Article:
Do you want to come to the south? Well, you should know that there are two towns named Beaufort and you better learn the correct pronunciation of each.  You see, there is a Beaufort in both North Carolina and South Carolina, both of which are along the coast on the ICW.  Many people stop in both locations and have messed up which is which: Beaufort, NC is “Boe-fert” where as Beaufort, SC is “Bew-fert”….why? – I have no clue!

We had a magical journey from Oriental to Beaufort – there were so many dolphins!  As we rounded into Taylor Creek in Beaufort we saw false albacore tuna jumping right of the water, and then we saw her….our first Wild Horse!

Wild Horses

Beaufort’s wild horses can only be reached by boat, across Taylor Creek at the Rachel Carson Estuarine Reserve, where they have free run of the entire Reserve which is made up of Town Marsh, Carrot Island, Bird Shoal and Horse Island. The habitation has extremely little fresh water, which is mostly ground water the horses find by digging.

Unlike North Carolina’s other three groups of wild horses, the Beaufort horses’ lineage is not isolated to the bloodlines of the Colonial Spanish Mustangs. These horses are descended from stock kept on these islands in the 1940s by the Beaufort doctor who then owned the land. Researchers have noted that these “feral” horses exhibit the characteristics of the wild Outer Banks horses descended from the Spanish Mustang stock that first arrived on these barrier islands as far back as the early 1500’s. I suspect there has been some island-hopping horse love happening. 😉

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We hiked and kayaked the Reserve but it was challenging to get the dinghy through the marshy inlets.  We probably saw about 50 horses at one time and a little baby horse (colt?) with it’s parents.  Each day we had at least one horse that would come to the same spot to snack on the grass – right onshore from our boat.

Dolphins

Each morning, we sat out in the cockpit and enjoyed our morning coffee and the dolphins.  When it’s quiet and still in the morning you always hear the dolphin’s “chuffs” before you actually see them.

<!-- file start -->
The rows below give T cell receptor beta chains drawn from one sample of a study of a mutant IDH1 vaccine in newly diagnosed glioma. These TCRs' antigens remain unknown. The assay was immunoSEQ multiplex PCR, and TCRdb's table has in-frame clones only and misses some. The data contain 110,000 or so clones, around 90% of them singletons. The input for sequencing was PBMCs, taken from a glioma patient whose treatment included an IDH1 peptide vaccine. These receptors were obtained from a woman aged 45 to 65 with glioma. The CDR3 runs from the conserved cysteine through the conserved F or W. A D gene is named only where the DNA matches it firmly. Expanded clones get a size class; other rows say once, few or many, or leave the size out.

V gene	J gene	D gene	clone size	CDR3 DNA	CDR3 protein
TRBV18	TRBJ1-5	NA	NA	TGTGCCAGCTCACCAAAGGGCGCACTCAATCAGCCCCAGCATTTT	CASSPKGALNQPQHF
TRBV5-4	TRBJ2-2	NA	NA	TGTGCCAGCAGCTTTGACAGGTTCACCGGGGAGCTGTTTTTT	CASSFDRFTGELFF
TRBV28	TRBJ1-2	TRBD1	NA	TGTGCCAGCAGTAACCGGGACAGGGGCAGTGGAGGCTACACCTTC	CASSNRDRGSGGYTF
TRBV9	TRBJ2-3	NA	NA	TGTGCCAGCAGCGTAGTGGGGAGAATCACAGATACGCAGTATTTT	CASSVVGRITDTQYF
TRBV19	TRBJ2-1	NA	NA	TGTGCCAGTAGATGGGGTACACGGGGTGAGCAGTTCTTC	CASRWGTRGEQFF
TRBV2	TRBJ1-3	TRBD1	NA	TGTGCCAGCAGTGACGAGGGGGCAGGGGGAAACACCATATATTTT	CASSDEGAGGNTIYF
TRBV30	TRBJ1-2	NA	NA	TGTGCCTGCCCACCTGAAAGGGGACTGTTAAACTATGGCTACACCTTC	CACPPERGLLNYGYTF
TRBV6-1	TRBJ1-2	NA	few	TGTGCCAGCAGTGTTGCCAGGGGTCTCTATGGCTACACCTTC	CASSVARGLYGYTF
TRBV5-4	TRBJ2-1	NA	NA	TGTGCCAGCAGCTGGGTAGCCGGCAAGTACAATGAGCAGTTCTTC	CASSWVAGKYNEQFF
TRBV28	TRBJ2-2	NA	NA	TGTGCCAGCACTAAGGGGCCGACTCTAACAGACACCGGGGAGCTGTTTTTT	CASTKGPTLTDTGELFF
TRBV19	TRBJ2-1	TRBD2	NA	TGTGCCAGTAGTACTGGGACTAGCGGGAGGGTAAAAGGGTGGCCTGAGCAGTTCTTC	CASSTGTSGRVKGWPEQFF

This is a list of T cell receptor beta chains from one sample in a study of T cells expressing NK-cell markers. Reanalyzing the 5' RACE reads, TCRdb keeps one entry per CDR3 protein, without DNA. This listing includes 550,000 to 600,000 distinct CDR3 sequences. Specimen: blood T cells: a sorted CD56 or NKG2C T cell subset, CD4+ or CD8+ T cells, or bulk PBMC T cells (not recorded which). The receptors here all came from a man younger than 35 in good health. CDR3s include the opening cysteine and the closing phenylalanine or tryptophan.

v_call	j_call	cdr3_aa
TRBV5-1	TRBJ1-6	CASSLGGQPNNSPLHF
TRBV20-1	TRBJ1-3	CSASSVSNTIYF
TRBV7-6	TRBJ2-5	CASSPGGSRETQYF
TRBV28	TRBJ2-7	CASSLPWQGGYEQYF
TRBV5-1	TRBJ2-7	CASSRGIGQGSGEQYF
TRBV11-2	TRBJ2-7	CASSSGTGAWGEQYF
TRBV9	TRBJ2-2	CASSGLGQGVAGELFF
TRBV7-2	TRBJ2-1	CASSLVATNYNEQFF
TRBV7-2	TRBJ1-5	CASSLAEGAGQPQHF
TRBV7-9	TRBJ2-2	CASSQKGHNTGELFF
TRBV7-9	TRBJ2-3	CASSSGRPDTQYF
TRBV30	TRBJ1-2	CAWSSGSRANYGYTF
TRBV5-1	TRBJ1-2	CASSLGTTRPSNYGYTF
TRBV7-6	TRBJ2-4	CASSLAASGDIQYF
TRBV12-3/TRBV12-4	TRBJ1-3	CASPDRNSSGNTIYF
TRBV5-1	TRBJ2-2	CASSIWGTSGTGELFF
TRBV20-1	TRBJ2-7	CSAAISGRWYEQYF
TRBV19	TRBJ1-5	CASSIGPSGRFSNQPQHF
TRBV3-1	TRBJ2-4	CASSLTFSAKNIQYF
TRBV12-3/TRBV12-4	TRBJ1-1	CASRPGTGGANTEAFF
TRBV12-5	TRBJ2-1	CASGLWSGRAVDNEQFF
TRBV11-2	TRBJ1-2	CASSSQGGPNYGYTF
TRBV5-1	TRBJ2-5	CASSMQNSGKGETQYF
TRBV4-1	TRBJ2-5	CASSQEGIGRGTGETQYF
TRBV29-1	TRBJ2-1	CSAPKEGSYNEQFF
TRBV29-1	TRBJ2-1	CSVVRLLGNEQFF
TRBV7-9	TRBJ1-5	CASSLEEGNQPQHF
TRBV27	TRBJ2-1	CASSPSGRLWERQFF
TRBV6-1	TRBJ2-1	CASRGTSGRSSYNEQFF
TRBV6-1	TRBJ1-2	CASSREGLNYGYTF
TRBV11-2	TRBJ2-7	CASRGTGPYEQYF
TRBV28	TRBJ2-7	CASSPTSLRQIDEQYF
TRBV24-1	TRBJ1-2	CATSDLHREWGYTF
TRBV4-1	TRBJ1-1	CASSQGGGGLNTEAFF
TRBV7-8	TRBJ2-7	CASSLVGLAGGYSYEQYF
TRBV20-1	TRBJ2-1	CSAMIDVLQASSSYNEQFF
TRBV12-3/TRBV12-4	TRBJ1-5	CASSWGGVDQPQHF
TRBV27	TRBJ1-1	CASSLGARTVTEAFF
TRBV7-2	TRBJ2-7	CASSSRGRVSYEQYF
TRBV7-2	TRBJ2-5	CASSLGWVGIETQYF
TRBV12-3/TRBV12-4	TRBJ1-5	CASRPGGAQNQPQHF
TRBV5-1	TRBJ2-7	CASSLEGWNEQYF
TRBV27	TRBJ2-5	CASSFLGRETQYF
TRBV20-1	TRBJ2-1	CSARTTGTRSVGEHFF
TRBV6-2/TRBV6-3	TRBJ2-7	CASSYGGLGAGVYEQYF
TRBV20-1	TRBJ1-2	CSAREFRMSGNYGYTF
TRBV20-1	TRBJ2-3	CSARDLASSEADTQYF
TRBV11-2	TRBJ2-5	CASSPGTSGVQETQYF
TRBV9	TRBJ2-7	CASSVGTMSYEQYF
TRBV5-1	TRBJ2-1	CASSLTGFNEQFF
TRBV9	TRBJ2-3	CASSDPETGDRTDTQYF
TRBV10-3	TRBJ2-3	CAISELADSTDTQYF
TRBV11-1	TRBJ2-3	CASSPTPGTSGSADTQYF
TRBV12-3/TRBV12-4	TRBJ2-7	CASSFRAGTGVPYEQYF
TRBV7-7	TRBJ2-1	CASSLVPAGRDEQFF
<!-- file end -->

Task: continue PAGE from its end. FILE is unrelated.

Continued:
The dolphin forcefully “chuffs” or exhales when first surfacing for air to clear the recessed blowhole area of water. There is a network of complex nerve endings located in the region of the blowhole. These nerve endings sense pressure changes so the animal knows when its blowhole is clear of the water and it is safe to breathe. 

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Watching dolphins never gets old – at least not to me!

We spent almost a week in Beaufort.  As you can probably tell, we spent plenty of time just enjoying watching the horses and dolphins.  But, we did also go to shore.

Jesse’s uncle and cousin drove out to meet up with us.  We took them on a tour of the area via dinghy and then headed into town for dinner.  At Clawsons they were having a beer tasting and the local brew was super cheap (and good)…the food wasn’t bad either.

Both sv Calista and sv Hullabaloo were anchored in Taylor Creek as well, so we all ended up doing an impromptu bar hop one day.  We started at the Royal James Cafe for the crazy cheap (but awesome) “All the Way” hot dogs. We then went to the Backsteet Pub, which is a very cool, old nautical pub.

We spent some time just walking along the town’s waterfront.  As this area was Blackbeard the Pirate’s coastal haunt, we had to check out the the Maritime Museum.

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Overall, we really liked Beaufort, I would say the only downside is the amount of derelict boats.  There is not a Harbor Master to enforce the clean up of boats so you will find that there are sunken boats, with just a mast out of the water, some boats are on shore, while other boats look like they are about to sink and are an eye-sore.  These boats are taking up prime space in the anchorage.  We actually dragged anchor one night when the wind picked up and we had to go to a dock for the remainder of the night; knowing we could not reset and let out more scope due to all of the boats around us on “illegal” moorings (the town people just create their own moorings).  It is unfortunate, and we have been seeing this more and more as we have been heading south.